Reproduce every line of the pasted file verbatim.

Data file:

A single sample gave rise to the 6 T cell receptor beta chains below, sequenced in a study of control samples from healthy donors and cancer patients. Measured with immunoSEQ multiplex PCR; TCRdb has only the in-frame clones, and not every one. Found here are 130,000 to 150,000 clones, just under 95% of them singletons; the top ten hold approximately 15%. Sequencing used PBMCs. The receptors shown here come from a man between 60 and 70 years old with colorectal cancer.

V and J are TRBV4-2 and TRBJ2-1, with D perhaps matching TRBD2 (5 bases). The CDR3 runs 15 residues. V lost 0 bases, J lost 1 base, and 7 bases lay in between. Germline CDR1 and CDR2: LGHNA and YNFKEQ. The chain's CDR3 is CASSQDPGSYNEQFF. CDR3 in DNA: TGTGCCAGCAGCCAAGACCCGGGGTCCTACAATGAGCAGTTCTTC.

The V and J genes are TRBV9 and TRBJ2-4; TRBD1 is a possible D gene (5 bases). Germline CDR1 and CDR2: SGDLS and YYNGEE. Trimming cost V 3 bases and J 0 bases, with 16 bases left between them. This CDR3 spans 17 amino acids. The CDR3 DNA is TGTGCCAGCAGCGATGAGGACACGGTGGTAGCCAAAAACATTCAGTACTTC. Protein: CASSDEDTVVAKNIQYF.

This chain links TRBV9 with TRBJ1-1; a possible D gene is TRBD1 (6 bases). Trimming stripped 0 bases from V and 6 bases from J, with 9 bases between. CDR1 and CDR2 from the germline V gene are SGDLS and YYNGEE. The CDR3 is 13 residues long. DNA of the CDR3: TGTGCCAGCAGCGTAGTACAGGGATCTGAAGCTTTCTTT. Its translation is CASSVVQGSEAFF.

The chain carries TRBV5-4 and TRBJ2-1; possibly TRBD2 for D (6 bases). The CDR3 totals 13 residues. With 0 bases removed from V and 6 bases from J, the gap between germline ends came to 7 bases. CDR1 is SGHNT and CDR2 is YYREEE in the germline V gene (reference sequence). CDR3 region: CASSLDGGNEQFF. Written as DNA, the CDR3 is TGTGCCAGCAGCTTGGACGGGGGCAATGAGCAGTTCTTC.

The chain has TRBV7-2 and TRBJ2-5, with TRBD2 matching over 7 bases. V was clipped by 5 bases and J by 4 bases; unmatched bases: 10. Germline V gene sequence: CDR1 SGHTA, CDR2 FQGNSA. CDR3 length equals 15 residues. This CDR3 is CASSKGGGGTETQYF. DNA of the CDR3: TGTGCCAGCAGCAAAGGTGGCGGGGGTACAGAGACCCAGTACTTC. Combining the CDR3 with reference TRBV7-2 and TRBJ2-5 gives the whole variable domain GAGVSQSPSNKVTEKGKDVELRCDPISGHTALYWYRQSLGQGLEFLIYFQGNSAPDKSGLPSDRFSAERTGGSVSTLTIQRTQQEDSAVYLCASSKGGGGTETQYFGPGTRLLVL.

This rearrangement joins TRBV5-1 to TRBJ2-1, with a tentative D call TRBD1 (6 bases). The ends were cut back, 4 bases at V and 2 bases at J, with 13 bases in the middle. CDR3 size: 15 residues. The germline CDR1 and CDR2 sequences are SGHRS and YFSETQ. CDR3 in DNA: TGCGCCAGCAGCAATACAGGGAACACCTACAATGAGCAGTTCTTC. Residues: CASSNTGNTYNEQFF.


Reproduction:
A single sample gave rise to the 6 T cell receptor beta chains below, sequenced in a study of control samples from healthy donors and cancer patients. Measured with immunoSEQ multiplex PCR; TCRdb has only the in-frame clones, and not every one. Found here are 130,000 to 150,000 clones, just under 95% of them singletons; the top ten hold approximately 15%. Sequencing used PBMCs. The receptors shown here come from a man between 60 and 70 years old with colorectal cancer.

V and J are TRBV4-2 and TRBJ2-1, with D perhaps matching TRBD2 (5 bases). The CDR3 runs 15 residues. V lost 0 bases, J lost 1 base, and 7 bases lay in between. Germline CDR1 and CDR2: LGHNA and YNFKEQ. The chain's CDR3 is CASSQDPGSYNEQFF. CDR3 in DNA: TGTGCCAGCAGCCAAGACCCGGGGTCCTACAATGAGCAGTTCTTC.

The V and J genes are TRBV9 and TRBJ2-4; TRBD1 is a possible D gene (5 bases). Germline CDR1 and CDR2: SGDLS and YYNGEE. Trimming cost V 3 bases and J 0 bases, with 16 bases left between them. This CDR3 spans 17 amino acids. The CDR3 DNA is TGTGCCAGCAGCGATGAGGACACGGTGGTAGCCAAAAACATTCAGTACTTC. Protein: CASSDEDTVVAKNIQYF.

This chain links TRBV9 with TRBJ1-1; a possible D gene is TRBD1 (6 bases). Trimming stripped 0 bases from V and 6 bases from J, with 9 bases between. CDR1 and CDR2 from the germline V gene are SGDLS and YYNGEE. The CDR3 is 13 residues long. DNA of the CDR3: TGTGCCAGCAGCGTAGTACAGGGATCTGAAGCTTTCTTT. Its translation is CASSVVQGSEAFF.

The chain carries TRBV5-4 and TRBJ2-1; possibly TRBD2 for D (6 bases). The CDR3 totals 13 residues. With 0 bases removed from V and 6 bases from J, the gap between germline ends came to 7 bases. CDR1 is SGHNT and CDR2 is YYREEE in the germline V gene (reference sequence). CDR3 region: CASSLDGGNEQFF. Written as DNA, the CDR3 is TGTGCCAGCAGCTTGGACGGGGGCAATGAGCAGTTCTTC.

The chain has TRBV7-2 and TRBJ2-5, with TRBD2 matching over 7 bases. V was clipped by 5 bases and J by 4 bases; unmatched bases: 10. Germline V gene sequence: CDR1 SGHTA, CDR2 FQGNSA. CDR3 length equals 15 residues. This CDR3 is CASSKGGGGTETQYF. DNA of the CDR3: TGTGCCAGCAGCAAAGGTGGCGGGGGTACAGAGACCCAGTACTTC. Combining the CDR3 with reference TRBV7-2 and TRBJ2-5 gives the whole variable domain GAGVSQSPSNKVTEKGKDVELRCDPISGHTALYWYRQSLGQGLEFLIYFQGNSAPDKSGLPSDRFSAERTGGSVSTLTIQRTQQEDSAVYLCASSKGGGGTETQYFGPGTRLLVL.

This rearrangement joins TRBV5-1 to TRBJ2-1, with a tentative D call TRBD1 (6 bases). The ends were cut back, 4 bases at V and 2 bases at J, with 13 bases in the middle. CDR3 size: 15 residues. The germline CDR1 and CDR2 sequences are SGHRS and YFSETQ. CDR3 in DNA: TGCGCCAGCAGCAATACAGGGAACACCTACAATGAGCAGTTCTTC. Residues: CASSNTGNTYNEQFF.